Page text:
Rectal cancer is cancer of the rectum, which is the final six inches of the digestive system. Waste matter from the colon is stored in the rectum until it is ready to be discharged from the anus.
Colon cancer and rectal cancer (often referred to under the umbrella term colorectal cancer) are very similar in their pathophysiology and in their signs and symptoms. The major difference between them is the anatomy of the rectum compared to the colon: The rectum is not completely surrounded by the same protective outer layer (called the serosa) as the colon, making it easier for a tumor to spread locally. For this reason, rectal cancer is much more likely than colon cancer to recur locally and may require different treatment options.
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Once you have been diagnosed with rectal cancer, one of the first things your doctor will want to do is determine what stage your cancer is at. This is important because the type of treatment that you receive depends on the cancer stage.
Although every patient’s cancer journey is unique, staging cancer gives an indication of your outlook and prognosis.
Staging is a system used to determine how advanced your rectal cancer is. It involves an assessment of whether the cancer is contained within the organ of origin (the rectum), whether it has spread to nearby lymph nodes and tissues, or if it has metastasized to other organs.
The TNM staging system is used in the United States to classify the stages of types of cancers, including colorectal cancers:
T – primary tumor. It describes the depth of invasion of the tumor into or beyond the wall of the rectum.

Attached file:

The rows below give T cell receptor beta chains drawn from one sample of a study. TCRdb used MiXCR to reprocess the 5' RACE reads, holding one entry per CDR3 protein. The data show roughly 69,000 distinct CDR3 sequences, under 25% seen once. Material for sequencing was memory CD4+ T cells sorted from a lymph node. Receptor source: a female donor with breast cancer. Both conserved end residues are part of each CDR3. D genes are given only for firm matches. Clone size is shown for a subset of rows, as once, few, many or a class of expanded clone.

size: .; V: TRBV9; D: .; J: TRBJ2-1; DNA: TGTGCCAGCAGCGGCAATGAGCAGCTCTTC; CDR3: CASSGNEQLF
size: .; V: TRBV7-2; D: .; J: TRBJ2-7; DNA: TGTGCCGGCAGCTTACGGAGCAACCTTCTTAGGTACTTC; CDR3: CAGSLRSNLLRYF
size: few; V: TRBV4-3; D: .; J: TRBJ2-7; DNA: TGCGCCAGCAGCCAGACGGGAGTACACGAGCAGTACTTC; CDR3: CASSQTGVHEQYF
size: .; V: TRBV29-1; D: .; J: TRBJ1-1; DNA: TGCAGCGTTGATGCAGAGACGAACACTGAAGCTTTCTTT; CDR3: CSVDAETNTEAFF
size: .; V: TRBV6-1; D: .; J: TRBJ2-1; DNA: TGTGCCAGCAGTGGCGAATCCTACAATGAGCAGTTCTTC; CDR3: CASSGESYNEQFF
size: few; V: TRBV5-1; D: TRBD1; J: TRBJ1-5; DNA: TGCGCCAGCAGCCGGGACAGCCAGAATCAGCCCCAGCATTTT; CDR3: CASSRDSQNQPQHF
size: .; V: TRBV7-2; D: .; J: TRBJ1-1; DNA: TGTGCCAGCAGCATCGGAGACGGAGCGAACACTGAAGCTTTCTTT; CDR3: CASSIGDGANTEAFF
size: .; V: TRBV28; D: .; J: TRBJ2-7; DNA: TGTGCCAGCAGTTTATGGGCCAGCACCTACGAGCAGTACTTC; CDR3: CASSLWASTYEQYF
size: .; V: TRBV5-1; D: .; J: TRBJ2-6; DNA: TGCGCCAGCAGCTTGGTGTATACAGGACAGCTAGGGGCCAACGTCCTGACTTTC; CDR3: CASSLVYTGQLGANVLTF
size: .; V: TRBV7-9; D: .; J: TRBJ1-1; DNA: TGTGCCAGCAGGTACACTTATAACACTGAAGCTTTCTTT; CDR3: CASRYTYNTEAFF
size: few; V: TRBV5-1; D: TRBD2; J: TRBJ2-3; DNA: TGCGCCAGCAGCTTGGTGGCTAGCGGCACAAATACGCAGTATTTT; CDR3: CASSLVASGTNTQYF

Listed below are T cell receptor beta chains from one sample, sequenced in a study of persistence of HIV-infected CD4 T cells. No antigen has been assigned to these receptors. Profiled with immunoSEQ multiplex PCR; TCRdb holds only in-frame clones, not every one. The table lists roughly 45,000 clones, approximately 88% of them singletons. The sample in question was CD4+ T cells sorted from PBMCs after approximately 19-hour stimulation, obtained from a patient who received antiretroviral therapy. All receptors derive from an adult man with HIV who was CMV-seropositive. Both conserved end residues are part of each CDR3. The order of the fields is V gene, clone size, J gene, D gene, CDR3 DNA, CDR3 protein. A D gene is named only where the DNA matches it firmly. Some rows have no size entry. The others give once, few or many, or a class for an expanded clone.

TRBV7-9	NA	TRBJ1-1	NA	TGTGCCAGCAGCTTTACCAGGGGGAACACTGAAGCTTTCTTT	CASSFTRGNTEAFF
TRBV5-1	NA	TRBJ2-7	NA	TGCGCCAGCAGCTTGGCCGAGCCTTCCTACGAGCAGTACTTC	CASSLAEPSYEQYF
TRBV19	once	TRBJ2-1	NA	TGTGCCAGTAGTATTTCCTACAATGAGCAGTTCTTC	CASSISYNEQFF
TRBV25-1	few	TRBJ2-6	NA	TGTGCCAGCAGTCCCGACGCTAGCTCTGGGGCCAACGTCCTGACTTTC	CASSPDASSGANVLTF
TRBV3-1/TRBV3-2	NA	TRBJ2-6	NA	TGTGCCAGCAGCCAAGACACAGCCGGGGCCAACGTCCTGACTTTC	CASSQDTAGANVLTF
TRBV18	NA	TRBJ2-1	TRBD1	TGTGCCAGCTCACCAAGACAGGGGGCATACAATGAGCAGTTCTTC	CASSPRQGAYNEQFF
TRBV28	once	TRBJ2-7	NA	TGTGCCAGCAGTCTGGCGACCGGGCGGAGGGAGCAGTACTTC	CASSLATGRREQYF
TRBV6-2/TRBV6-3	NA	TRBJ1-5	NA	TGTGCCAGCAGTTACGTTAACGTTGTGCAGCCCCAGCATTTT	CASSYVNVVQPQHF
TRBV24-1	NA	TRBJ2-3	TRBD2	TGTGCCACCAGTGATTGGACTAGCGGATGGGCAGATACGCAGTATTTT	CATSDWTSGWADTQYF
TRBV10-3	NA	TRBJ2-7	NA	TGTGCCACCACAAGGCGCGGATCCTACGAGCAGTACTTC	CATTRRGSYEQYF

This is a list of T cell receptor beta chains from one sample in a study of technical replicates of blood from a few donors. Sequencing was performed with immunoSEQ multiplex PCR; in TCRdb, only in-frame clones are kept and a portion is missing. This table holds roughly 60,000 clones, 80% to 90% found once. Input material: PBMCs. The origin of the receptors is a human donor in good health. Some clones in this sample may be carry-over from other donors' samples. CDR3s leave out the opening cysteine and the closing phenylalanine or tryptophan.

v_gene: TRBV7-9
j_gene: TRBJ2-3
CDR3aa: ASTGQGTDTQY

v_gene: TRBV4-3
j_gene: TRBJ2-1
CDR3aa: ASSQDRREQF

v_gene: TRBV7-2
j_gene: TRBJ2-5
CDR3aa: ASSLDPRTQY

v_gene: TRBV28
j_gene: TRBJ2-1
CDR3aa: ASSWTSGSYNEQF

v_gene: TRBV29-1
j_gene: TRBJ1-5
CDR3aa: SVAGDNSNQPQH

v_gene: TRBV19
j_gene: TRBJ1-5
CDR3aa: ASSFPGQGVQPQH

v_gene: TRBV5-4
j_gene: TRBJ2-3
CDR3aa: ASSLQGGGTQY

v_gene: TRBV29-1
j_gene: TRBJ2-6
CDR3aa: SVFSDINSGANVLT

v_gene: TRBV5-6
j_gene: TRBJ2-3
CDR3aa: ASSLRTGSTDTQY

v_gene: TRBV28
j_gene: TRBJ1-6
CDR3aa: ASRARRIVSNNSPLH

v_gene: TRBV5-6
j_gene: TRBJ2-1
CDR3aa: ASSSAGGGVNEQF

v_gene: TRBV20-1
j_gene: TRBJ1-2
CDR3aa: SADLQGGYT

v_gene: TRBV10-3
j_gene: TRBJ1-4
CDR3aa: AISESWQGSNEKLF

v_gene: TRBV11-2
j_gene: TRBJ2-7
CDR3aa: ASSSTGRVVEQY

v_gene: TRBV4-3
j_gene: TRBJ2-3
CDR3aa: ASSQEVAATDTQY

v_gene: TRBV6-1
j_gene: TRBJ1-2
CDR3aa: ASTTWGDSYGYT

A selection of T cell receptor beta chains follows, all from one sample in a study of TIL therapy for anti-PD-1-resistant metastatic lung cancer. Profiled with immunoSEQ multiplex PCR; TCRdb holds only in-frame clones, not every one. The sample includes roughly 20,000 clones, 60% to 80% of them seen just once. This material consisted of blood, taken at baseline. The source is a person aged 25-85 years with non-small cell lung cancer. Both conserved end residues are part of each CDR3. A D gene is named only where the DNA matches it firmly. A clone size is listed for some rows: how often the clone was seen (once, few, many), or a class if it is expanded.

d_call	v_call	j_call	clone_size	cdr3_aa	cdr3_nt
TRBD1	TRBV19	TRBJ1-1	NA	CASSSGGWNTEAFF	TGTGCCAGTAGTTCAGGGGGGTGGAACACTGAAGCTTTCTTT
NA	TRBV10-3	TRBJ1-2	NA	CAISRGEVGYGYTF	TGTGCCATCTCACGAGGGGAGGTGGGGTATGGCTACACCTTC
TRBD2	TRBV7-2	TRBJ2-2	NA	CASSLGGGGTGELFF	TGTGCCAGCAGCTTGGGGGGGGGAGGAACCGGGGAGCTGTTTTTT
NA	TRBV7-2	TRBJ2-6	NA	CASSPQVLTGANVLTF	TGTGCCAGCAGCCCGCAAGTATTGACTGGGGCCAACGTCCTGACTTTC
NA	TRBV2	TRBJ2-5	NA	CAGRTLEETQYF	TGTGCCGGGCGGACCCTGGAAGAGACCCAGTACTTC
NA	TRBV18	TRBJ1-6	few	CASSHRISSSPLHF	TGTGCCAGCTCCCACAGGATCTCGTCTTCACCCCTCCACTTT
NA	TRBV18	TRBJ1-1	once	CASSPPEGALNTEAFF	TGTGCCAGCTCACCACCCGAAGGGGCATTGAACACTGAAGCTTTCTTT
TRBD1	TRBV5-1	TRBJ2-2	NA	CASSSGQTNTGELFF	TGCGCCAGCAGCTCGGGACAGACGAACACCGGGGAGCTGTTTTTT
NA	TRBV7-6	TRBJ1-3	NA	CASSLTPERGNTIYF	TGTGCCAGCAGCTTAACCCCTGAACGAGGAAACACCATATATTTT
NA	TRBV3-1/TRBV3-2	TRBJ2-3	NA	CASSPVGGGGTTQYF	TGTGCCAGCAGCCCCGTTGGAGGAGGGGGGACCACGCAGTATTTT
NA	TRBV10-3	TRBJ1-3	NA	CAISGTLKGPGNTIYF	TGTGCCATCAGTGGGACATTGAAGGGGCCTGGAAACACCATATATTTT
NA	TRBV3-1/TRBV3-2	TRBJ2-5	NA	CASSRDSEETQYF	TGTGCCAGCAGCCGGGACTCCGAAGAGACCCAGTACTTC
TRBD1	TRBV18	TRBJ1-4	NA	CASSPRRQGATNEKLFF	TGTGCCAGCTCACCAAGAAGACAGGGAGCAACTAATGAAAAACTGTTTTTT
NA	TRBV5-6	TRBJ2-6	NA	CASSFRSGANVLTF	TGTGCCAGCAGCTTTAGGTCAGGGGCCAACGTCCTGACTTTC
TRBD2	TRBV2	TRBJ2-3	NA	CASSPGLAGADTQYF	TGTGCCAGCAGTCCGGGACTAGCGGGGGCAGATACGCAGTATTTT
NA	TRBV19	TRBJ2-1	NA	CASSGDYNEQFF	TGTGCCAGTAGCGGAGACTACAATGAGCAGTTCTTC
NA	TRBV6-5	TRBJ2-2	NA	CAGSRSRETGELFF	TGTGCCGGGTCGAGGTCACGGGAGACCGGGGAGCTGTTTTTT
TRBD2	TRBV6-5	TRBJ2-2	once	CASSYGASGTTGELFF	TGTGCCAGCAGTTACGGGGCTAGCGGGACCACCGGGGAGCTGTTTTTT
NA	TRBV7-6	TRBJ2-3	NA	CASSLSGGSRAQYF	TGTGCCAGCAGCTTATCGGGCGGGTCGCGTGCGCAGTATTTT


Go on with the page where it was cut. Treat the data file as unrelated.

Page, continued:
N – nodes. This describes whether cancer has spread to nearby lymph nodes and how many nodes are involved.
M – metastasis to other organs. This describes if rectal cancer has spread to any other organs and, if so, how many other organs are involved or if there are peritoneal metastases.
Each of the TNM stages can be broken down further and subclassified depending on the extent of the spread, either locally (within lymph nodes) or to other organs.
Another staging method is through the Prognostic Stage Groups devised by the American Joint Committee on Cancer (AJCC), which sets five stages of rectal cancer from stage 0 to stage IV. Stage 0 is where there is no spread beyond the rectal mucosa, while stage IV is where there is spread to one or more other sites or organs outside the rectum.
The two different staging systems can be confusing, especially if different healthcare providers use different systems to explain rectal cancer to you. This table has been modified from the American Cancer Society¹ and helps to simplify the overlap between the two systems:
When you are first diagnosed with rectal cancer, you will most likely have already met with your colorectal surgeon. If your colonoscopy/proctoscopy was performed by a gastroenterologist and not a colorectal surgeon, you may at this point be referred to a colorectal surgeon. You may also be referred to an oncologist, depending on the stage of your tumor.
In order to accurately determine the stage of your rectal cancer, you may need to undergo some or all of the following tests:
Colonoscopy or proctoscopy with biopsy
This procedure will need to be performed to give an initial diagnosis of rectal cancer. If the tumor has been removed during the colonoscopy/proctoscopy, it will be examined by a pathologist who will determine whether or not cancer has spread through the rectal wall.
The biopsy specimen can also be sent for gene testing and biomarking, which will help to determine your future risk of recurrence of colorectal cancer, as well as the most effective treatments for your specific cancer.
Final staging will be performed after surgery.
Computed tomography scanning (CT scanning)
CT scanning can show if cancer has spread through the full thickness of the rectum and if lymph nodes are involved. It can also look for spread to other organs, such as the lungs or liver. Sometimes, CT scanning is used to guide a needle biopsy of a mass in the lymph nodes, liver, lungs, or other organs to assess whether it is malignant.
Abdominal ultrasound can be used to identify tumors that may have spread to your liver, gallbladder, pancreas, or elsewhere in your abdomen. However, it can't look for tumors in the colon or rectum.